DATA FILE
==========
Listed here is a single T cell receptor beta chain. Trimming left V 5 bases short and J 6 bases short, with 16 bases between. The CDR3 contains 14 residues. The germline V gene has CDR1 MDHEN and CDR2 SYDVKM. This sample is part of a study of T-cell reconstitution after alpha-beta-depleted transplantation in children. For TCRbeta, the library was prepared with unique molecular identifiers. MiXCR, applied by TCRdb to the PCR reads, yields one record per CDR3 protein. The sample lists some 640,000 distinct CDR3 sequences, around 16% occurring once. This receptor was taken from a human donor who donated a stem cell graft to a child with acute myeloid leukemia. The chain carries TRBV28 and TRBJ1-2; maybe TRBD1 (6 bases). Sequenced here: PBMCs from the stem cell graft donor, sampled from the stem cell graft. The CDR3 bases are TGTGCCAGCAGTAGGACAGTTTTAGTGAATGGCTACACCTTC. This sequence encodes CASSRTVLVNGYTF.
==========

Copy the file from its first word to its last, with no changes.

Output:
Listed here is a single T cell receptor beta chain. Trimming left V 5 bases short and J 6 bases short, with 16 bases between. The CDR3 contains 14 residues. The germline V gene has CDR1 MDHEN and CDR2 SYDVKM. This sample is part of a study of T-cell reconstitution after alpha-beta-depleted transplantation in children. For TCRbeta, the library was prepared with unique molecular identifiers. MiXCR, applied by TCRdb to the PCR reads, yields one record per CDR3 protein. The sample lists some 640,000 distinct CDR3 sequences, around 16% occurring once. This receptor was taken from a human donor who donated a stem cell graft to a child with acute myeloid leukemia. The chain carries TRBV28 and TRBJ1-2; maybe TRBD1 (6 bases). Sequenced here: PBMCs from the stem cell graft donor, sampled from the stem cell graft. The CDR3 bases are TGTGCCAGCAGTAGGACAGTTTTAGTGAATGGCTACACCTTC. This sequence encodes CASSRTVLVNGYTF.